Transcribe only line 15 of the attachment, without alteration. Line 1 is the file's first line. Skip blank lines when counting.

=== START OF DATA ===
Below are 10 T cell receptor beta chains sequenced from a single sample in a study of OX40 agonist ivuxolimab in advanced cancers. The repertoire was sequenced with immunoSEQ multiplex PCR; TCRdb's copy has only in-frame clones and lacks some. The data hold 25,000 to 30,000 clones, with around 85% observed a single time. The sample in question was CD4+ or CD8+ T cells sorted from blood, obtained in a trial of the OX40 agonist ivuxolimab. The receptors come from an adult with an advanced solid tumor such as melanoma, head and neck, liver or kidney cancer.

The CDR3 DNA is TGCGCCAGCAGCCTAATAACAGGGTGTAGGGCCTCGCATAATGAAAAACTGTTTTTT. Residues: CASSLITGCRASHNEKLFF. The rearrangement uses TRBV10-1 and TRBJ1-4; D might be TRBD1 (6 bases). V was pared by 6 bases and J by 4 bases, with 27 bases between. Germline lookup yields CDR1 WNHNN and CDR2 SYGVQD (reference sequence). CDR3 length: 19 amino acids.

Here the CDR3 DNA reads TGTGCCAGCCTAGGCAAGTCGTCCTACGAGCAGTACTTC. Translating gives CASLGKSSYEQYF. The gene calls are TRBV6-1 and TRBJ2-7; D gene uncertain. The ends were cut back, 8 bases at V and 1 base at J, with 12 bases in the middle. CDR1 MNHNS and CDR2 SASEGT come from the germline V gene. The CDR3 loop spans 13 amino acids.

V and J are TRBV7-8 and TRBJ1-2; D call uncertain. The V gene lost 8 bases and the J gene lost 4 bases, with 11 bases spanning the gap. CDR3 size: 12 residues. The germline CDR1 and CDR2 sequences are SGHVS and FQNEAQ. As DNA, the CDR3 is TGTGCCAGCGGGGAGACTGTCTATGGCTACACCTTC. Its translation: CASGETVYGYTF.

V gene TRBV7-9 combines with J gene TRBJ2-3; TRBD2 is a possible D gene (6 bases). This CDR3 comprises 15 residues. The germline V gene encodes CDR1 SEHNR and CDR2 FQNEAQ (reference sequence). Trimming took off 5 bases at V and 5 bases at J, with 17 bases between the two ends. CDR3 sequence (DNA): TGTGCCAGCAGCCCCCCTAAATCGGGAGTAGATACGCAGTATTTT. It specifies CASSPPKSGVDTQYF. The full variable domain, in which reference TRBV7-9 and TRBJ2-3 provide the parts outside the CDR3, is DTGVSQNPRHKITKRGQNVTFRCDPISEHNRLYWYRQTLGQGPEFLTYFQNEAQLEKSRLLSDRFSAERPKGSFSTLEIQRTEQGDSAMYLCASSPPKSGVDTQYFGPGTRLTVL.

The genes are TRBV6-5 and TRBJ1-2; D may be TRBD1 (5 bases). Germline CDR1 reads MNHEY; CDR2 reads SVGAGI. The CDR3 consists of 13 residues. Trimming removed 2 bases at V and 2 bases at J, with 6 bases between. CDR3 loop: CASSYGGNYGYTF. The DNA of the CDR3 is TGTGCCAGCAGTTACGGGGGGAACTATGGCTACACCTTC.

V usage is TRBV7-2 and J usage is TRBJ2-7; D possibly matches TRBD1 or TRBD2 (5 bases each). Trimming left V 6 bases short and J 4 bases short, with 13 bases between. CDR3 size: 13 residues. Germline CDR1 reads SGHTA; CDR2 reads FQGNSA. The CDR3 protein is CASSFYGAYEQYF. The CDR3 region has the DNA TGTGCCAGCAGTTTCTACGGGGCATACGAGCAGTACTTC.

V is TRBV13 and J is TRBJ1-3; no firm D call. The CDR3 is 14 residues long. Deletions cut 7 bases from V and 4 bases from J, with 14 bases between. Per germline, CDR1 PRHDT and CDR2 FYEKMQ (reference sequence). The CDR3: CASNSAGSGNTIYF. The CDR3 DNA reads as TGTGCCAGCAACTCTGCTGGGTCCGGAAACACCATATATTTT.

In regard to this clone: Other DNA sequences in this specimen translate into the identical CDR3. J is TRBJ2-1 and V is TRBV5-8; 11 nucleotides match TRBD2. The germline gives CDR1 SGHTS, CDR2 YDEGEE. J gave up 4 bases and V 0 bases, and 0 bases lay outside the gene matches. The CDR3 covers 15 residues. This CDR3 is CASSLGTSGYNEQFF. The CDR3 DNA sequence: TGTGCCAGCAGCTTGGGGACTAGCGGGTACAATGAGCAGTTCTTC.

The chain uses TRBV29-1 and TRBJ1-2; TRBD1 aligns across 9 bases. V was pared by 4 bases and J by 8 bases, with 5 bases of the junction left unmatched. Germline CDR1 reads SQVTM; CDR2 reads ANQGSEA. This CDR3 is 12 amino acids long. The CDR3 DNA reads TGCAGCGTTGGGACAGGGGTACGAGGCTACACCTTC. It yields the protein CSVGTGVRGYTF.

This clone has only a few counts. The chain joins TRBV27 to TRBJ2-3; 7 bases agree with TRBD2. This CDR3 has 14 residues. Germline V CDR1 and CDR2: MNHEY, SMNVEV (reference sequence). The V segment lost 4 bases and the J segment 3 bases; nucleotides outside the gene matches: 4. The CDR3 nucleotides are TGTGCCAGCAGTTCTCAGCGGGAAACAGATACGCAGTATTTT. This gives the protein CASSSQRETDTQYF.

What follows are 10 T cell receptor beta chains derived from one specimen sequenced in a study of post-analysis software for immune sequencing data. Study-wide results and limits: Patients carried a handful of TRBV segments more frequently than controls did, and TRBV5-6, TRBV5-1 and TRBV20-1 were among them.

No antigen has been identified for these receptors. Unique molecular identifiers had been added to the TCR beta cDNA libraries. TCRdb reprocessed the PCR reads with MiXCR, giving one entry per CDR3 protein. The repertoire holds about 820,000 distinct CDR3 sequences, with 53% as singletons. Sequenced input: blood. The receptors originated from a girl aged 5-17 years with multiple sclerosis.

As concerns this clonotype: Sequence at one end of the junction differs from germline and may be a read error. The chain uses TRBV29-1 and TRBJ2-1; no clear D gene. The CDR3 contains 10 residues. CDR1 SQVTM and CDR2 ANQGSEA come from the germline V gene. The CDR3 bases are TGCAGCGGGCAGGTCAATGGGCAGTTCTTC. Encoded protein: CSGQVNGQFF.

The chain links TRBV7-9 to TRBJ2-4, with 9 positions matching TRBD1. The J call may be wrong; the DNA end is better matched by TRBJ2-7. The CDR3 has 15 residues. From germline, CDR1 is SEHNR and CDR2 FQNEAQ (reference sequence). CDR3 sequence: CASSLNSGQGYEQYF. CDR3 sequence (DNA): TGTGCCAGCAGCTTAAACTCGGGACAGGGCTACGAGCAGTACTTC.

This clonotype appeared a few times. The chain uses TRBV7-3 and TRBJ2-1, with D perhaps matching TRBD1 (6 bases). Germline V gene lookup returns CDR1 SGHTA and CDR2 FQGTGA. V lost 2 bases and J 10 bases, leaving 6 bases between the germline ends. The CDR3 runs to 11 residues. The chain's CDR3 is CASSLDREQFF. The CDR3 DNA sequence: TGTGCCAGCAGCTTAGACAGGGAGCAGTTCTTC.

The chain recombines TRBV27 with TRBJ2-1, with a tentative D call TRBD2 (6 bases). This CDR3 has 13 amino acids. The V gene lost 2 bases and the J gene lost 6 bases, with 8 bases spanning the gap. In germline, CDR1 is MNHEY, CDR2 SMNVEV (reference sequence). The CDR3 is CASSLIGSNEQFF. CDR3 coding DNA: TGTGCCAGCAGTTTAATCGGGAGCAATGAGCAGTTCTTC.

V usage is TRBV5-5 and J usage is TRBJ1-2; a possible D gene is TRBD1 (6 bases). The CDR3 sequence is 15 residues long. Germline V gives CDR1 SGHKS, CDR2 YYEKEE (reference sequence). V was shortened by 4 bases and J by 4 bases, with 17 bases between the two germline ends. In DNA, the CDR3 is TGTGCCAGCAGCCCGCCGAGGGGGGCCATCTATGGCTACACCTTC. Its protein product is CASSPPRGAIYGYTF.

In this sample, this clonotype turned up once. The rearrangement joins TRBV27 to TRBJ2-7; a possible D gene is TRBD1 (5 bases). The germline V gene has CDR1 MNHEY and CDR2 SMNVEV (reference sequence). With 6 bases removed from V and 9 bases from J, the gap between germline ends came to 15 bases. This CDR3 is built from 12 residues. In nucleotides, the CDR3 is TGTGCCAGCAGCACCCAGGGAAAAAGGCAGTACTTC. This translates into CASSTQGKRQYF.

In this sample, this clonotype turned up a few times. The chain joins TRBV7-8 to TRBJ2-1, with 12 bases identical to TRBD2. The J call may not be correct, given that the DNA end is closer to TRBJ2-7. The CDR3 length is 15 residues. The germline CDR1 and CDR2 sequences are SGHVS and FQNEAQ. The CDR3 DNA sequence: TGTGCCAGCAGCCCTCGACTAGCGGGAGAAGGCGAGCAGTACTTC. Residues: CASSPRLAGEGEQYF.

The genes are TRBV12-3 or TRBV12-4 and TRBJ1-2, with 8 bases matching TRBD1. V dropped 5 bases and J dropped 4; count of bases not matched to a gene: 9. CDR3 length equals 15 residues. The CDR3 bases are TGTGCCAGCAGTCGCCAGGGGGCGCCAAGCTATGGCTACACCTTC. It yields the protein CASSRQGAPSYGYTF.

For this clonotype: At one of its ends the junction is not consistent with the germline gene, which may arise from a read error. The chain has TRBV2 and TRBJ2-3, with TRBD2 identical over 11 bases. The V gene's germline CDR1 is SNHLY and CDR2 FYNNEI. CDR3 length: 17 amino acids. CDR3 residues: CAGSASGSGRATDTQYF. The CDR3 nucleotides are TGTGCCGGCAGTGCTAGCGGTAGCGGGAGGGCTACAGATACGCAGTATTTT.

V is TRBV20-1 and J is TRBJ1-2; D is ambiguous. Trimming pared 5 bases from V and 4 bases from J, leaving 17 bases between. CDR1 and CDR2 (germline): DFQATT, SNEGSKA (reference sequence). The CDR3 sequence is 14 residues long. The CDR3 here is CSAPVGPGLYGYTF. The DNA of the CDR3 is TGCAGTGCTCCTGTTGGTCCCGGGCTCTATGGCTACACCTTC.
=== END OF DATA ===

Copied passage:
The chain links TRBV7-9 to TRBJ2-4, with 9 positions matching TRBD1. The J call may be wrong; the DNA end is better matched by TRBJ2-7. The CDR3 has 15 residues. From germline, CDR1 is SEHNR and CDR2 FQNEAQ (reference sequence). CDR3 sequence: CASSLNSGQGYEQYF. CDR3 sequence (DNA): TGTGCCAGCAGCTTAAACTCGGGACAGGGCTACGAGCAGTACTTC.